Lisa Singletary, from theater to cinema.

INTERVIEWS Gustavo Coletti Gustavo Coletti

Lisa Singletary, is a talented in the theater and in cinema. She has 8 important awards and gave us an opportunity for interviewing.

TOC  - Hi Lisa. We see that you have received awards and nominations for your film "Walking in the Wrong Direction". Was this based on a real life experience or is it all a product of your imagination?


The premise was based directly on my own experience almost 20yrs ago now. From there, I adapted the details of the relationship and feelings involved to better express the message I wanted to convey, especially as it related to our mortality.

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TOC - Can you tell me about your education in New Orleans?


Sure. I didn't actually start college at all until I had been working full-time for close to a decade. But once I did, I got through it quickly. First, I completed a Bachelor of Interdisciplinary Studies from University of New Orleans. It was a program that let you combine up to 3 related majors without having to increase your hours, as long as you could present a thesis showing how the three interconnect. I chose sociology, political science, and business, with some psychology and criminology courses added in because I enjoy understanding people and society frombbeb4009a9-headshot

TOC - What filmmakers do you admire?

As far as well-known filmmakers, I admire Sam Esmail's work the most. I fell in love with his movie Comet in a way that I didn't think possible. So it stands out for me in a very distinct way. As far as lesser known filmmakers, my recent PA and photographer for my screening event of "Walking in the Wrong Direction" has a musical short film out that's oddly similar to a live production I once co-directed with the New Orleans Carnival Kings that is just so good, especially the music. And I greatly admire his ability to incorporate original composed music into his film. I'd love to be able to do that in my work, but I have zero composing abilities. I love when people of multiple talents combine their skills to create. So I do want to find my own ways to do that more eventually, in whatever ways I can.

TOC – Are those influences visible in your work?

Sam Esmail's film's influence is referenced a good bit, mostly in this most recent short, "Walking in the Wrong Direction." And I adopted some shot techniques he's used, like angling the face near the edge of the frame to create unease, in "11:11" also. But not much beyond that. I'm not very good at emulating. Mostly, because so much of how I like to work is fairly spontaneous.

TOC - Are you interested in cinema as a business or as an art?

My interest is as an art. But I can't have my background and not go into it with a tentative 5 year business plan as well. Although, it may be stretching to a 7 year plan with how long these first films took to go through post.

TOC - Do you practice any kind of activism?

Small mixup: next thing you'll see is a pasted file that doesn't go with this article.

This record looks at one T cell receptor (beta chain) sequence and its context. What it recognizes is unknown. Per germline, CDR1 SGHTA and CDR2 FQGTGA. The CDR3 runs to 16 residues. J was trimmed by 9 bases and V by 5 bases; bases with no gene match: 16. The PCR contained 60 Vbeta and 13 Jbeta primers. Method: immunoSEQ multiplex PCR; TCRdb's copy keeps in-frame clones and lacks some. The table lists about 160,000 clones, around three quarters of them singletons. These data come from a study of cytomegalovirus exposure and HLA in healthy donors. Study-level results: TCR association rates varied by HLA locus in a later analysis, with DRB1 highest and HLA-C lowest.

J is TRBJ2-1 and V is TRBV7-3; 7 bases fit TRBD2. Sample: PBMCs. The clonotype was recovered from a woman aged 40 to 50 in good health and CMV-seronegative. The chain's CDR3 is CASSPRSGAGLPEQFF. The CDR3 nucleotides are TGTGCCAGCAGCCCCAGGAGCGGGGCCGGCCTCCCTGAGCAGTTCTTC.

I used to, a lot, actually. I had a rough few years though leading into this most recent career shift that got me more self-focused, temporarily. I plan to get back to it. But for now, the best I can offer is working with and promoting various charities, including occasional promotion in the films where directly relevant, like with Shatterproof and Transformation Support Network in my first short film. And obviously, I also try to be selective about the types of messages I put out into the world. I feel like that can have an impact as well. 

TOC - Is there any autobiographical element in your works?

Always. I steal both dialogue and experiences from my own life anytime I write. I just adjust things and reformat things, and people, and situations, to fit my intended message.

TOC – Tell me about your film production company?

I created Cipher Cat Films mostly for future collaborative project purposes, but for now, it's just me. I wanted to have a label with an emphasis on creating quality, minimalist, films, with resources-available level budgets and locations, and utilizing the large pool of exceptionally undervalued talent here in Los Angeles. And despite the massive COVID precautions budget additions that had to be built into "11:11" (short), I feel like I've done a better than expected job of that so far. And hopefully, as the films continue I'll be able to do that more and more--especially now that life, time constraints, and circumstance forced me to learn to trust myself to edit on my own when needed.

TOC - Do you have a feature film project?

No. I did. Or I had planned to have one, a few years back. But the person I wanted to work with on it wasn't interested and I didn't feel ready to take on a feature by myself with no experience. I still may do it at some point, which is why I haven't taken it off IMDb, but I'd want to make significant changes to it first. Because I just don't really believe a lot of the same things anymore--which is part of being human, I guess.

TOC - What are you working on right now?

My next film is a thematic horror short film called "Just a Picture." Technically, the script is finished, but I'm still adjusting some things, which is why I haven't started pre-production and auditions yet. After that, my plan is to do a comedic short film, but I'm further behind in the planning stages on that one.

OCD – What are your goals in cinema?

I just want to keep creating more stories and sharing them, in whatever way that works out.